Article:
Women’s Equality Day Observance Guest Speaker Dr. Brad Johnson, professor of psychology in the Department of Leadership, Ethics and Law at the United States Naval Academy and faculty associate in the Graduate School of Education at Johns Hopkins University, acknowledged progress in women’s equality and suggested men take ownership of their roles in allyship and mentorship to continue forward during his online Teams-based remarks for the observance Aug. 26.
During his presentation, Johnson noted the progression of women’s rights and equality, including the right to vote and inclusion in professions, but he reminded the audience of existing challenges, including the gender wage gap, sexual assault and harassment, maternal protection, leadership evaluations, professional advancement and domestic labor.
He said he chose to focus the discussion on male allyship and mentorship with women despite the theme of the observance because, in his experience, most women already work to advance gender equity. Johnson explained that gender balance throughout the hierarchy of any profession benefits the entire company or institution.
“Across every profession and industry, including the military, reveals that when you have genuine gender balance all the way up … into the most senior ranks of command if we’re talking about the military, you just do better,” Johnson said.
He said studies noted better decision-making, more money, and more successful mission outcomes when women are involved as key decision-makers at every level in an organization.
Johnson said he and a colleague found that men often cite anxiety, optics and false narrative accusations as reasons to avoid professional and developmental relationships with women at work. However, he said, forming professional relationships can serve as a kind of exposure therapy for the betterment of an organization.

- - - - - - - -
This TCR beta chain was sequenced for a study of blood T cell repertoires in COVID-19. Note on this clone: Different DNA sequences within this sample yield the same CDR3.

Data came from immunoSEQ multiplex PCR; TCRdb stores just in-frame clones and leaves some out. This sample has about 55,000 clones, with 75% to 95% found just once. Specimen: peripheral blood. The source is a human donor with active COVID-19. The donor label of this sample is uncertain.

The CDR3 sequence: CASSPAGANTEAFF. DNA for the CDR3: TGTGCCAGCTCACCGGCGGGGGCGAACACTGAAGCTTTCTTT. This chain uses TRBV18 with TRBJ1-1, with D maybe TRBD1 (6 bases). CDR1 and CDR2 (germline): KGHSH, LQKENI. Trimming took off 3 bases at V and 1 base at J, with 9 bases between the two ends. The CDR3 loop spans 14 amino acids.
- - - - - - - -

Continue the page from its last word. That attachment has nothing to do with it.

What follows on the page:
He said equal partnerships at home also bolster gender equity. He challenged men to speak to their partners at home as part of a domestic audit to understand if they carry their weight. Should a man find he is not doing so, Johnson said to avoid being defensive and consider ways to show up in full.
“Remember, this is good for your sons and daughters; we find that girls who have fathers who really lean in as full partners at home are far more likely to enter nontraditional professions and persist in their careers. This is a game changer for women moving forward,” Johnson said.
He said men serving as better allies to women can use similar skills to advocate for minorities, including people of color and those in the LGBTQ community.
Johnson offered best practices to men interested in supporting women through allyship. He identified interpersonal action as how men hold themselves accountable to be active listeners during their interactions with women. He suggested men sharpen their gender intelligence or self-educating about the experiences of women at work and gender equity and demonstrate better humility by asking female colleagues questions about their experiences. He suggested men improve situational awareness for group dynamics and nuances that may affect a woman’s experience, such as interruptions during meetings, and work to ensure equity.